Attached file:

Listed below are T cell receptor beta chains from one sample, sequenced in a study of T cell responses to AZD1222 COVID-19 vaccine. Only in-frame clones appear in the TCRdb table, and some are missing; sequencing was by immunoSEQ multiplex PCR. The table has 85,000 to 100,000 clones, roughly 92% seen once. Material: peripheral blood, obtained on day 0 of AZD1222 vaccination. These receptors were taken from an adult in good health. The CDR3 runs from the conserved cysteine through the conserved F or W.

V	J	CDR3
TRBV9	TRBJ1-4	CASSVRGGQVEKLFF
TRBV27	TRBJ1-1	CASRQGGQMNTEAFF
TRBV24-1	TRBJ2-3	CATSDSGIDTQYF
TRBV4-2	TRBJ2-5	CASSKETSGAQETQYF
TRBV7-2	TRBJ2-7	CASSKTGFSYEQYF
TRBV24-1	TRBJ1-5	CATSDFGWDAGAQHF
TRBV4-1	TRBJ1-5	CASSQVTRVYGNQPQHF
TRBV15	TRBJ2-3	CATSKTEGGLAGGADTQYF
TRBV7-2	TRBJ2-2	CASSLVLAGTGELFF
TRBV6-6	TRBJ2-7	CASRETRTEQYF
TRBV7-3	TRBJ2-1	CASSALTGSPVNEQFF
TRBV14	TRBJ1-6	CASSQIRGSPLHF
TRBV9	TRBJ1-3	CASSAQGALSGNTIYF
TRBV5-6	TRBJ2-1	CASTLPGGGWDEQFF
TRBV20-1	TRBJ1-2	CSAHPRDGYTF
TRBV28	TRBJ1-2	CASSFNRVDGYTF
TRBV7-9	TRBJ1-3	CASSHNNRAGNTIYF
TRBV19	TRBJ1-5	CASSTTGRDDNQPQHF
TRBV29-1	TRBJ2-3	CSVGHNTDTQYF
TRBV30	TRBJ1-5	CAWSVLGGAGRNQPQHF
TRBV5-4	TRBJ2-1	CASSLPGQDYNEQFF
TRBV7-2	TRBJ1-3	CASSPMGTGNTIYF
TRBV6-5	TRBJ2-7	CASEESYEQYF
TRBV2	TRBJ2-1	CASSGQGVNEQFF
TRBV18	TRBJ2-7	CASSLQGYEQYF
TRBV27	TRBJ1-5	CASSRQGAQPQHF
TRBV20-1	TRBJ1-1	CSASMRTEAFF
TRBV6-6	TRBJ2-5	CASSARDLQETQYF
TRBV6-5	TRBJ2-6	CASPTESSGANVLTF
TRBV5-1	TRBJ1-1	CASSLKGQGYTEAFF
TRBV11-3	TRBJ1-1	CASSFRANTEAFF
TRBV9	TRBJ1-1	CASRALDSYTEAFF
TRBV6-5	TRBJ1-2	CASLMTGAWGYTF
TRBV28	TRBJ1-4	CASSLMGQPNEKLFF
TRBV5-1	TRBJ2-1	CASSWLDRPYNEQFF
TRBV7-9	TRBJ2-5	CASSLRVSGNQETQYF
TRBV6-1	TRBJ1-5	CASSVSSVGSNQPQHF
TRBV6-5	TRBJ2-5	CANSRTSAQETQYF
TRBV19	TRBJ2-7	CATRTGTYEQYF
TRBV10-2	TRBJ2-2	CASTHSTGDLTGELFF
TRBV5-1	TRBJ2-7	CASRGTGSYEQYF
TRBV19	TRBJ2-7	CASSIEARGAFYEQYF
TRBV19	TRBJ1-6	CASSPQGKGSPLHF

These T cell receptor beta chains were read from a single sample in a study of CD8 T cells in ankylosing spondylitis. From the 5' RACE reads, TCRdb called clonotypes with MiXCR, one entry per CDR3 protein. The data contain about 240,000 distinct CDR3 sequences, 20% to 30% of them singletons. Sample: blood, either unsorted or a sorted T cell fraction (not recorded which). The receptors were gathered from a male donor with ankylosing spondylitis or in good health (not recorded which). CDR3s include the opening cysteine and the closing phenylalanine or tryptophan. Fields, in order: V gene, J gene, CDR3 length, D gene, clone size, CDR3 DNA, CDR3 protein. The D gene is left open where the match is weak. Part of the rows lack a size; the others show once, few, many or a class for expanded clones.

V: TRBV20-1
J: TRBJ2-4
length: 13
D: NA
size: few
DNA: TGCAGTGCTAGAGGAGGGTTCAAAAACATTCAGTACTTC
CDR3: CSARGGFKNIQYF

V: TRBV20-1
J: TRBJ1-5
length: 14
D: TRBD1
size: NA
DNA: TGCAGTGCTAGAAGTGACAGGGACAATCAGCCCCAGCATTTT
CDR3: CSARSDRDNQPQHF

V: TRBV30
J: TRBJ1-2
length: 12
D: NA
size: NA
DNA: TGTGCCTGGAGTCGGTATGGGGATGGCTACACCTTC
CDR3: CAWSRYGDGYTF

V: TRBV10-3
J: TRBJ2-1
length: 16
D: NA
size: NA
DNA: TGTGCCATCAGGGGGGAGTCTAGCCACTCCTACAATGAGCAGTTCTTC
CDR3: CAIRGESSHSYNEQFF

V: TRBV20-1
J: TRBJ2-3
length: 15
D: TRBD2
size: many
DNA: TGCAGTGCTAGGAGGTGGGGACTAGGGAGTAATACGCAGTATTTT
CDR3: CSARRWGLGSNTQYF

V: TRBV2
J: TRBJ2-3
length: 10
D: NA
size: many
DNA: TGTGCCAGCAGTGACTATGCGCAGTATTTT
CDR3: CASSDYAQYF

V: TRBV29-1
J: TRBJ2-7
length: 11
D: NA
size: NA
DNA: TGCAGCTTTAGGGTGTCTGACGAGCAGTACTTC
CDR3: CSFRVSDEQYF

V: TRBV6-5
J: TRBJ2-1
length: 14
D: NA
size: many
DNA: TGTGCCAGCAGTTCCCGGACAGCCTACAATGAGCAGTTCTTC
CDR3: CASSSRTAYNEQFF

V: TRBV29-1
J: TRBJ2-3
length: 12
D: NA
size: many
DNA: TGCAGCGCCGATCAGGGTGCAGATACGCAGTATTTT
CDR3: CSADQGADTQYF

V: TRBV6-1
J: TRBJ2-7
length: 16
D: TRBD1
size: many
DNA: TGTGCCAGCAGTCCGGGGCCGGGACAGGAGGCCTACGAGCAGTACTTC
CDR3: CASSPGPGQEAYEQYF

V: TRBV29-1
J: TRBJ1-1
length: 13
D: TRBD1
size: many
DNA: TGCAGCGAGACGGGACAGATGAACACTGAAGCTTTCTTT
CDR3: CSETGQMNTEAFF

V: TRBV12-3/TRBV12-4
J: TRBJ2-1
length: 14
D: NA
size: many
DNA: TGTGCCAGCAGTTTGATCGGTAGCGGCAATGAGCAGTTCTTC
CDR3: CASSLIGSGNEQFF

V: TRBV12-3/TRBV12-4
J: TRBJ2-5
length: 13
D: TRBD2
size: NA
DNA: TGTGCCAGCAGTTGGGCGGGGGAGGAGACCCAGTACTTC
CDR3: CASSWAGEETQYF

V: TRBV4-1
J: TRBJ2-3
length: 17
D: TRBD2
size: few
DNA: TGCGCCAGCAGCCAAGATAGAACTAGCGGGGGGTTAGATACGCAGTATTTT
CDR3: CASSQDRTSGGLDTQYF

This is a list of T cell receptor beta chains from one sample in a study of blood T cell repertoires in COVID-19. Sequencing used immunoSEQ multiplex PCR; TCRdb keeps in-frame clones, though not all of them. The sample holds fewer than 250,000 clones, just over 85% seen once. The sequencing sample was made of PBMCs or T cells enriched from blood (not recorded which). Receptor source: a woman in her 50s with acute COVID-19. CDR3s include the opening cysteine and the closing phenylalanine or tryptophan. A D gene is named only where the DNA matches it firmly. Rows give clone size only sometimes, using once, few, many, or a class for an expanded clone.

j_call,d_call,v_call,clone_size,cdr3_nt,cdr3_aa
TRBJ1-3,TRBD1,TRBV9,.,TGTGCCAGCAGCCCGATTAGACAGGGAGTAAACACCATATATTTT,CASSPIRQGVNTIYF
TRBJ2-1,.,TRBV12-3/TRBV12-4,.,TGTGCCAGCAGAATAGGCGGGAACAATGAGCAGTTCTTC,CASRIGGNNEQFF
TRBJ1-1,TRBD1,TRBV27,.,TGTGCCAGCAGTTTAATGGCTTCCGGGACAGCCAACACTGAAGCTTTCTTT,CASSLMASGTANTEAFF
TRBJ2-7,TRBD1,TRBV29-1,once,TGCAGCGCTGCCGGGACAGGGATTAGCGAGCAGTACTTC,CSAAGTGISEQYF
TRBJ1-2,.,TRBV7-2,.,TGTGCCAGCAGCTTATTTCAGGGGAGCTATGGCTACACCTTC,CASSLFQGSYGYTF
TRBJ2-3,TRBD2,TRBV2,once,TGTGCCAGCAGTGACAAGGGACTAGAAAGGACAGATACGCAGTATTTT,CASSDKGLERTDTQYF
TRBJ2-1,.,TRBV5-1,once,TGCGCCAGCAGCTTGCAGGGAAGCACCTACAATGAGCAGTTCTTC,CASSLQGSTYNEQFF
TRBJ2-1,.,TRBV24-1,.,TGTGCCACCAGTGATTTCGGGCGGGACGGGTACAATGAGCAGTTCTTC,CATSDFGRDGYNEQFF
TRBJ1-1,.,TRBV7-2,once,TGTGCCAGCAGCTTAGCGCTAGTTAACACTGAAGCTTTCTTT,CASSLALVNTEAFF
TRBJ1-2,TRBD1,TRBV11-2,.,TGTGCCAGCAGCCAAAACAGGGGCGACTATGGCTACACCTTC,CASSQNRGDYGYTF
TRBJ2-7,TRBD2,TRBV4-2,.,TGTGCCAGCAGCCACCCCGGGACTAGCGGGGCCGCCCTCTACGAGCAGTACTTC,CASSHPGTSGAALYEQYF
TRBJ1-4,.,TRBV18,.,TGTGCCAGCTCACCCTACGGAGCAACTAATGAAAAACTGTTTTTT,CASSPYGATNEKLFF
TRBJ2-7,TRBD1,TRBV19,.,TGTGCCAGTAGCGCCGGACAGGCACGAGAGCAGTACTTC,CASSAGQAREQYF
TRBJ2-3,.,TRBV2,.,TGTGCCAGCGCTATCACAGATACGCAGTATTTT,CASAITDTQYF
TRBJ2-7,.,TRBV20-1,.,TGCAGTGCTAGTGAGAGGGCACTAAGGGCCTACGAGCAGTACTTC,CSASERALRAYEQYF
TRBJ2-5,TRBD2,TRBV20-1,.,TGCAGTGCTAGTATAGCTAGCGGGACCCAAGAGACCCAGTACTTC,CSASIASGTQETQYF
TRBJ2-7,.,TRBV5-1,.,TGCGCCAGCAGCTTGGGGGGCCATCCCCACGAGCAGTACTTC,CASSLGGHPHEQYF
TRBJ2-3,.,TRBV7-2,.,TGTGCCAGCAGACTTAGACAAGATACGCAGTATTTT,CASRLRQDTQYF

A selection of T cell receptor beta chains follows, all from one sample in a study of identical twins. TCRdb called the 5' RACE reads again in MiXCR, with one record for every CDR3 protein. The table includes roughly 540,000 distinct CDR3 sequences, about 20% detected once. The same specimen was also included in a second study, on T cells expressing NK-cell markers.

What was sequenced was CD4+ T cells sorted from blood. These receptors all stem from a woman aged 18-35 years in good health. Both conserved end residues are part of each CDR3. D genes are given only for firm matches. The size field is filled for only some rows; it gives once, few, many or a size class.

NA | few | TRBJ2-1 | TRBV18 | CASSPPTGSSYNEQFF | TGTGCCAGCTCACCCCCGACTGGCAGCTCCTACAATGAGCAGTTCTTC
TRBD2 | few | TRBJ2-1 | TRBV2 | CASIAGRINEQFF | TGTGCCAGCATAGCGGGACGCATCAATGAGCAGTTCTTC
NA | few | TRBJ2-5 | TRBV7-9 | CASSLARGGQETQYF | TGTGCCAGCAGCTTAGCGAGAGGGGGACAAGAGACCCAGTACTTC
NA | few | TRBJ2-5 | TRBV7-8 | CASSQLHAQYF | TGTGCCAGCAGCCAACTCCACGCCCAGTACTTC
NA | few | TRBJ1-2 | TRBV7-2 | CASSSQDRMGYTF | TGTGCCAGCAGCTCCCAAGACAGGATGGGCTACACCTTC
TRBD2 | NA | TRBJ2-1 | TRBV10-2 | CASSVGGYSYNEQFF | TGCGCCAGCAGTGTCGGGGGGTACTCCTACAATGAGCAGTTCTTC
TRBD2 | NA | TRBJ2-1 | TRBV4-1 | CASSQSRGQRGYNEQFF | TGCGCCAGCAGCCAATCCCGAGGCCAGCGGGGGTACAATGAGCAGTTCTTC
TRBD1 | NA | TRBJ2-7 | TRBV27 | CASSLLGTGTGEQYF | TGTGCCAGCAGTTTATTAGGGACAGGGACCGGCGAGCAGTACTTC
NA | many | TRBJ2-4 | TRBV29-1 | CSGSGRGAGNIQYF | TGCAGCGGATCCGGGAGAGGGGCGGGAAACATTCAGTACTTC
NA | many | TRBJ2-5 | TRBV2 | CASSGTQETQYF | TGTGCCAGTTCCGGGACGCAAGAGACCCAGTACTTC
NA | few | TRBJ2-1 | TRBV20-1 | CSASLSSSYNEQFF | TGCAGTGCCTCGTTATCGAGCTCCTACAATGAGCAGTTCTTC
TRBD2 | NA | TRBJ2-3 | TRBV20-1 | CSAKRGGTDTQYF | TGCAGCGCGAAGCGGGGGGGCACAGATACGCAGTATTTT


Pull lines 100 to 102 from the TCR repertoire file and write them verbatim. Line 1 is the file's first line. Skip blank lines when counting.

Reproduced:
size: many
DNA: TGTGCCAGCAGTTCCCGGACAGCCTACAATGAGCAGTTCTTC
CDR3: CASSSRTAYNEQFF